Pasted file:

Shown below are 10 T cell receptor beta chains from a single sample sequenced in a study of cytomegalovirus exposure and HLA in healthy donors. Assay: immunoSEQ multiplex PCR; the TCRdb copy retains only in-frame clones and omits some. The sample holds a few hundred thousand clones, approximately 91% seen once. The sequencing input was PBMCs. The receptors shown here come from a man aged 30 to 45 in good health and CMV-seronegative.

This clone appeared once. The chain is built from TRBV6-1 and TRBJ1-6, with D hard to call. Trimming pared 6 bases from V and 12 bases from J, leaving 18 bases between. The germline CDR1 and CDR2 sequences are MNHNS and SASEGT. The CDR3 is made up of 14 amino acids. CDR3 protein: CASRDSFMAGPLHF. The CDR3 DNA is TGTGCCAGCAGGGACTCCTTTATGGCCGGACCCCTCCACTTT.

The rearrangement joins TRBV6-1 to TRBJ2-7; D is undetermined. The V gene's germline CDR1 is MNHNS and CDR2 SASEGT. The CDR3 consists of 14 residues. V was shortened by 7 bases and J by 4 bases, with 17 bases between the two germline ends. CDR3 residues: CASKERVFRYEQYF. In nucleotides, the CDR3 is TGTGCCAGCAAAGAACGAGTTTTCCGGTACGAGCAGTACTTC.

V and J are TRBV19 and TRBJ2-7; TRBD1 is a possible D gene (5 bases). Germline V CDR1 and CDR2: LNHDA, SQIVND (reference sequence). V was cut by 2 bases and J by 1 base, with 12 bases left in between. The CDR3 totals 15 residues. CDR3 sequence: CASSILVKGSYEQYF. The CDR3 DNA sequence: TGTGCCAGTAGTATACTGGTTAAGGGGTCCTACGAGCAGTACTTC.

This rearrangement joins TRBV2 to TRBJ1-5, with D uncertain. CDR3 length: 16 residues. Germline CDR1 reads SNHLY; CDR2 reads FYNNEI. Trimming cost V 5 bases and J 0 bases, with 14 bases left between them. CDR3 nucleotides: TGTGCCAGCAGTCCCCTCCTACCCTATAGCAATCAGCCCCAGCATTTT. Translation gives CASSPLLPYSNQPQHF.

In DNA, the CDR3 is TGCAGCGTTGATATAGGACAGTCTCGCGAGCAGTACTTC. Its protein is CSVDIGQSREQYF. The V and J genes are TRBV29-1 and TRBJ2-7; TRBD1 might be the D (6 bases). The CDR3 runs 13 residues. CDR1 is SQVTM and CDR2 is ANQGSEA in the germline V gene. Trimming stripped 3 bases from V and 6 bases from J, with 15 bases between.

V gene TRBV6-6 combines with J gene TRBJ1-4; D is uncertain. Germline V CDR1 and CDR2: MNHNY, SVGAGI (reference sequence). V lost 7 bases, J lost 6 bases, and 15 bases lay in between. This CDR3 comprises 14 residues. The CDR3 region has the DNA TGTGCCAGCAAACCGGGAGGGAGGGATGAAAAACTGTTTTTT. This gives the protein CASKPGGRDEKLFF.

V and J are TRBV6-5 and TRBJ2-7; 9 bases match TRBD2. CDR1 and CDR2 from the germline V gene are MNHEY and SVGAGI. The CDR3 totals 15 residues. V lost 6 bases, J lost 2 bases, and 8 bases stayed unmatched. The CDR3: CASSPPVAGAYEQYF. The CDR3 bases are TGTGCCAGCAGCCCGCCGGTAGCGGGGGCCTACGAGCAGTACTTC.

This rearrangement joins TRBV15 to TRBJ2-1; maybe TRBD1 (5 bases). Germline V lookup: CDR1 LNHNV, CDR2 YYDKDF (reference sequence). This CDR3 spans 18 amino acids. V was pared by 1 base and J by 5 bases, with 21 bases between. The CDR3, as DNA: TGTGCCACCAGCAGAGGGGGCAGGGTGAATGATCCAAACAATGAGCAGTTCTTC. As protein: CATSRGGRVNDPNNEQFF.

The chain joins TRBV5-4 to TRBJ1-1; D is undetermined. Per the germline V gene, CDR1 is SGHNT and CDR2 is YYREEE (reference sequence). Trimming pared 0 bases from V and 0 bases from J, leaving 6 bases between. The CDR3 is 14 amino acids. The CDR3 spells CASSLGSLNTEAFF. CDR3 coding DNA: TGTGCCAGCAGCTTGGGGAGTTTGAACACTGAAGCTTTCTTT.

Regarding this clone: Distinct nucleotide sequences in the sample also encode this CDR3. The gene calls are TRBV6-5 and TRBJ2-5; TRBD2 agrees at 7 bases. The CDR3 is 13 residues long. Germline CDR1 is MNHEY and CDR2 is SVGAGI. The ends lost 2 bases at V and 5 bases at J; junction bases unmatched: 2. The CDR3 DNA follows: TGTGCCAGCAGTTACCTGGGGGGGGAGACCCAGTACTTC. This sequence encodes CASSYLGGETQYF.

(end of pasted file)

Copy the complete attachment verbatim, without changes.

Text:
Shown below are 10 T cell receptor beta chains from a single sample sequenced in a study of cytomegalovirus exposure and HLA in healthy donors. Assay: immunoSEQ multiplex PCR; the TCRdb copy retains only in-frame clones and omits some. The sample holds a few hundred thousand clones, approximately 91% seen once. The sequencing input was PBMCs. The receptors shown here come from a man aged 30 to 45 in good health and CMV-seronegative.

This clone appeared once. The chain is built from TRBV6-1 and TRBJ1-6, with D hard to call. Trimming pared 6 bases from V and 12 bases from J, leaving 18 bases between. The germline CDR1 and CDR2 sequences are MNHNS and SASEGT. The CDR3 is made up of 14 amino acids. CDR3 protein: CASRDSFMAGPLHF. The CDR3 DNA is TGTGCCAGCAGGGACTCCTTTATGGCCGGACCCCTCCACTTT.

The rearrangement joins TRBV6-1 to TRBJ2-7; D is undetermined. The V gene's germline CDR1 is MNHNS and CDR2 SASEGT. The CDR3 consists of 14 residues. V was shortened by 7 bases and J by 4 bases, with 17 bases between the two germline ends. CDR3 residues: CASKERVFRYEQYF. In nucleotides, the CDR3 is TGTGCCAGCAAAGAACGAGTTTTCCGGTACGAGCAGTACTTC.

V and J are TRBV19 and TRBJ2-7; TRBD1 is a possible D gene (5 bases). Germline V CDR1 and CDR2: LNHDA, SQIVND (reference sequence). V was cut by 2 bases and J by 1 base, with 12 bases left in between. The CDR3 totals 15 residues. CDR3 sequence: CASSILVKGSYEQYF. The CDR3 DNA sequence: TGTGCCAGTAGTATACTGGTTAAGGGGTCCTACGAGCAGTACTTC.

This rearrangement joins TRBV2 to TRBJ1-5, with D uncertain. CDR3 length: 16 residues. Germline CDR1 reads SNHLY; CDR2 reads FYNNEI. Trimming cost V 5 bases and J 0 bases, with 14 bases left between them. CDR3 nucleotides: TGTGCCAGCAGTCCCCTCCTACCCTATAGCAATCAGCCCCAGCATTTT. Translation gives CASSPLLPYSNQPQHF.

In DNA, the CDR3 is TGCAGCGTTGATATAGGACAGTCTCGCGAGCAGTACTTC. Its protein is CSVDIGQSREQYF. The V and J genes are TRBV29-1 and TRBJ2-7; TRBD1 might be the D (6 bases). The CDR3 runs 13 residues. CDR1 is SQVTM and CDR2 is ANQGSEA in the germline V gene. Trimming stripped 3 bases from V and 6 bases from J, with 15 bases between.

V gene TRBV6-6 combines with J gene TRBJ1-4; D is uncertain. Germline V CDR1 and CDR2: MNHNY, SVGAGI (reference sequence). V lost 7 bases, J lost 6 bases, and 15 bases lay in between. This CDR3 comprises 14 residues. The CDR3 region has the DNA TGTGCCAGCAAACCGGGAGGGAGGGATGAAAAACTGTTTTTT. This gives the protein CASKPGGRDEKLFF.

V and J are TRBV6-5 and TRBJ2-7; 9 bases match TRBD2. CDR1 and CDR2 from the germline V gene are MNHEY and SVGAGI. The CDR3 totals 15 residues. V lost 6 bases, J lost 2 bases, and 8 bases stayed unmatched. The CDR3: CASSPPVAGAYEQYF. The CDR3 bases are TGTGCCAGCAGCCCGCCGGTAGCGGGGGCCTACGAGCAGTACTTC.

This rearrangement joins TRBV15 to TRBJ2-1; maybe TRBD1 (5 bases). Germline V lookup: CDR1 LNHNV, CDR2 YYDKDF (reference sequence). This CDR3 spans 18 amino acids. V was pared by 1 base and J by 5 bases, with 21 bases between. The CDR3, as DNA: TGTGCCACCAGCAGAGGGGGCAGGGTGAATGATCCAAACAATGAGCAGTTCTTC. As protein: CATSRGGRVNDPNNEQFF.

The chain joins TRBV5-4 to TRBJ1-1; D is undetermined. Per the germline V gene, CDR1 is SGHNT and CDR2 is YYREEE (reference sequence). Trimming pared 0 bases from V and 0 bases from J, leaving 6 bases between. The CDR3 is 14 amino acids. The CDR3 spells CASSLGSLNTEAFF. CDR3 coding DNA: TGTGCCAGCAGCTTGGGGAGTTTGAACACTGAAGCTTTCTTT.

Regarding this clone: Distinct nucleotide sequences in the sample also encode this CDR3. The gene calls are TRBV6-5 and TRBJ2-5; TRBD2 agrees at 7 bases. The CDR3 is 13 residues long. Germline CDR1 is MNHEY and CDR2 is SVGAGI. The ends lost 2 bases at V and 5 bases at J; junction bases unmatched: 2. The CDR3 DNA follows: TGTGCCAGCAGTTACCTGGGGGGGGAGACCCAGTACTTC. This sequence encodes CASSYLGGETQYF.